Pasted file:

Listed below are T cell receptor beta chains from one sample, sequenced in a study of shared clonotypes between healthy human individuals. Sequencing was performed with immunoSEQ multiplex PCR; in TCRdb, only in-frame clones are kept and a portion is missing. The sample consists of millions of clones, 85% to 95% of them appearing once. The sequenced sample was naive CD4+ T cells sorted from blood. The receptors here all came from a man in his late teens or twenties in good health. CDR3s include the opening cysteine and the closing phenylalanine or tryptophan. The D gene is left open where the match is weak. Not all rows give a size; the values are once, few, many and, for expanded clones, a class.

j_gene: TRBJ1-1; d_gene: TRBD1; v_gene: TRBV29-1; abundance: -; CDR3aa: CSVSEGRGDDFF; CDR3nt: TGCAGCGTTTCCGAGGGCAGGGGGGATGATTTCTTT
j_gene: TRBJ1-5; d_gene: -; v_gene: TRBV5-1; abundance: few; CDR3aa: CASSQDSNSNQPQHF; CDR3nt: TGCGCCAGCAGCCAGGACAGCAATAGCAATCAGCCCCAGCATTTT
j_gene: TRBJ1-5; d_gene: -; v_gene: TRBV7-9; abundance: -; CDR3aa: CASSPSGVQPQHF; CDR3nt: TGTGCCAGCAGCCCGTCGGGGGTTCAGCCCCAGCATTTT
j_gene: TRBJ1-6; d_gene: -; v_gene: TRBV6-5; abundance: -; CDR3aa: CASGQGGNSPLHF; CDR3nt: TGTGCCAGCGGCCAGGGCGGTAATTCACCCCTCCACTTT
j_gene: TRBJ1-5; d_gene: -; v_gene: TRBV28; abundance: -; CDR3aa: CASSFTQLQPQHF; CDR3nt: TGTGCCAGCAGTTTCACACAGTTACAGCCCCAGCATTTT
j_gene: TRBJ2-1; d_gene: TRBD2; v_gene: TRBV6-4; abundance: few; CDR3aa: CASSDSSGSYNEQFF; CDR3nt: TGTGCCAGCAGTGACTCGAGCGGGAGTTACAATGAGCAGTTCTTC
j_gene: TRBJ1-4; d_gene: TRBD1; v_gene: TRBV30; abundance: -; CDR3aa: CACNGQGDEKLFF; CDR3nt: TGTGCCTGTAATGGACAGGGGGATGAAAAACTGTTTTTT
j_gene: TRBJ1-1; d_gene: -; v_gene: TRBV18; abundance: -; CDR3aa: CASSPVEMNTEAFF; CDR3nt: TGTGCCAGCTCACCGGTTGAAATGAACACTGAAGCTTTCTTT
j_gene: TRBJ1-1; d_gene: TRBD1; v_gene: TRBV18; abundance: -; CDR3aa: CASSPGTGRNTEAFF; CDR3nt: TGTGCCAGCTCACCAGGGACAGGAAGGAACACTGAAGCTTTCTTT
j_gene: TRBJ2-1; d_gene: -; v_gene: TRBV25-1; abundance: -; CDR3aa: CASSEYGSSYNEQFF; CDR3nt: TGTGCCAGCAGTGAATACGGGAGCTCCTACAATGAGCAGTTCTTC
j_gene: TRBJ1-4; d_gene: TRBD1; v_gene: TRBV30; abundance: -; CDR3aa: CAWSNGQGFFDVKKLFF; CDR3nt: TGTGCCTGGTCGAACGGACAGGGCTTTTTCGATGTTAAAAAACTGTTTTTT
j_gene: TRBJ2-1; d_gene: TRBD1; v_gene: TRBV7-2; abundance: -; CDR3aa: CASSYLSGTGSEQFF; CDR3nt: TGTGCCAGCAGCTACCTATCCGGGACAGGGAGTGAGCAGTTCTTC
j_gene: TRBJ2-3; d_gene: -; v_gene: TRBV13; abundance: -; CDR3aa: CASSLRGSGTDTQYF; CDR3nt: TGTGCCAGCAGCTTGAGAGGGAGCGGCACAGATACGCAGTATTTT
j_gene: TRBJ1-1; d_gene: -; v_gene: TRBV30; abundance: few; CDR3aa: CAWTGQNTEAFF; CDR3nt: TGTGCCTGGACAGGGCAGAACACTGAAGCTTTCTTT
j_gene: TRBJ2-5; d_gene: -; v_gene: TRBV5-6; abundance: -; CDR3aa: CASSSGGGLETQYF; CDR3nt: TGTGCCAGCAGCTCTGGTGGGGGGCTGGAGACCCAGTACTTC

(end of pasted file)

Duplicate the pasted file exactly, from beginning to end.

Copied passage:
Listed below are T cell receptor beta chains from one sample, sequenced in a study of shared clonotypes between healthy human individuals. Sequencing was performed with immunoSEQ multiplex PCR; in TCRdb, only in-frame clones are kept and a portion is missing. The sample consists of millions of clones, 85% to 95% of them appearing once. The sequenced sample was naive CD4+ T cells sorted from blood. The receptors here all came from a man in his late teens or twenties in good health. CDR3s include the opening cysteine and the closing phenylalanine or tryptophan. The D gene is left open where the match is weak. Not all rows give a size; the values are once, few, many and, for expanded clones, a class.

j_gene: TRBJ1-1; d_gene: TRBD1; v_gene: TRBV29-1; abundance: -; CDR3aa: CSVSEGRGDDFF; CDR3nt: TGCAGCGTTTCCGAGGGCAGGGGGGATGATTTCTTT
j_gene: TRBJ1-5; d_gene: -; v_gene: TRBV5-1; abundance: few; CDR3aa: CASSQDSNSNQPQHF; CDR3nt: TGCGCCAGCAGCCAGGACAGCAATAGCAATCAGCCCCAGCATTTT
j_gene: TRBJ1-5; d_gene: -; v_gene: TRBV7-9; abundance: -; CDR3aa: CASSPSGVQPQHF; CDR3nt: TGTGCCAGCAGCCCGTCGGGGGTTCAGCCCCAGCATTTT
j_gene: TRBJ1-6; d_gene: -; v_gene: TRBV6-5; abundance: -; CDR3aa: CASGQGGNSPLHF; CDR3nt: TGTGCCAGCGGCCAGGGCGGTAATTCACCCCTCCACTTT
j_gene: TRBJ1-5; d_gene: -; v_gene: TRBV28; abundance: -; CDR3aa: CASSFTQLQPQHF; CDR3nt: TGTGCCAGCAGTTTCACACAGTTACAGCCCCAGCATTTT
j_gene: TRBJ2-1; d_gene: TRBD2; v_gene: TRBV6-4; abundance: few; CDR3aa: CASSDSSGSYNEQFF; CDR3nt: TGTGCCAGCAGTGACTCGAGCGGGAGTTACAATGAGCAGTTCTTC
j_gene: TRBJ1-4; d_gene: TRBD1; v_gene: TRBV30; abundance: -; CDR3aa: CACNGQGDEKLFF; CDR3nt: TGTGCCTGTAATGGACAGGGGGATGAAAAACTGTTTTTT
j_gene: TRBJ1-1; d_gene: -; v_gene: TRBV18; abundance: -; CDR3aa: CASSPVEMNTEAFF; CDR3nt: TGTGCCAGCTCACCGGTTGAAATGAACACTGAAGCTTTCTTT
j_gene: TRBJ1-1; d_gene: TRBD1; v_gene: TRBV18; abundance: -; CDR3aa: CASSPGTGRNTEAFF; CDR3nt: TGTGCCAGCTCACCAGGGACAGGAAGGAACACTGAAGCTTTCTTT
j_gene: TRBJ2-1; d_gene: -; v_gene: TRBV25-1; abundance: -; CDR3aa: CASSEYGSSYNEQFF; CDR3nt: TGTGCCAGCAGTGAATACGGGAGCTCCTACAATGAGCAGTTCTTC
j_gene: TRBJ1-4; d_gene: TRBD1; v_gene: TRBV30; abundance: -; CDR3aa: CAWSNGQGFFDVKKLFF; CDR3nt: TGTGCCTGGTCGAACGGACAGGGCTTTTTCGATGTTAAAAAACTGTTTTTT
j_gene: TRBJ2-1; d_gene: TRBD1; v_gene: TRBV7-2; abundance: -; CDR3aa: CASSYLSGTGSEQFF; CDR3nt: TGTGCCAGCAGCTACCTATCCGGGACAGGGAGTGAGCAGTTCTTC
j_gene: TRBJ2-3; d_gene: -; v_gene: TRBV13; abundance: -; CDR3aa: CASSLRGSGTDTQYF; CDR3nt: TGTGCCAGCAGCTTGAGAGGGAGCGGCACAGATACGCAGTATTTT
j_gene: TRBJ1-1; d_gene: -; v_gene: TRBV30; abundance: few; CDR3aa: CAWTGQNTEAFF; CDR3nt: TGTGCCTGGACAGGGCAGAACACTGAAGCTTTCTTT
j_gene: TRBJ2-5; d_gene: -; v_gene: TRBV5-6; abundance: -; CDR3aa: CASSSGGGLETQYF; CDR3nt: TGTGCCAGCAGCTCTGGTGGGGGGCTGGAGACCCAGTACTTC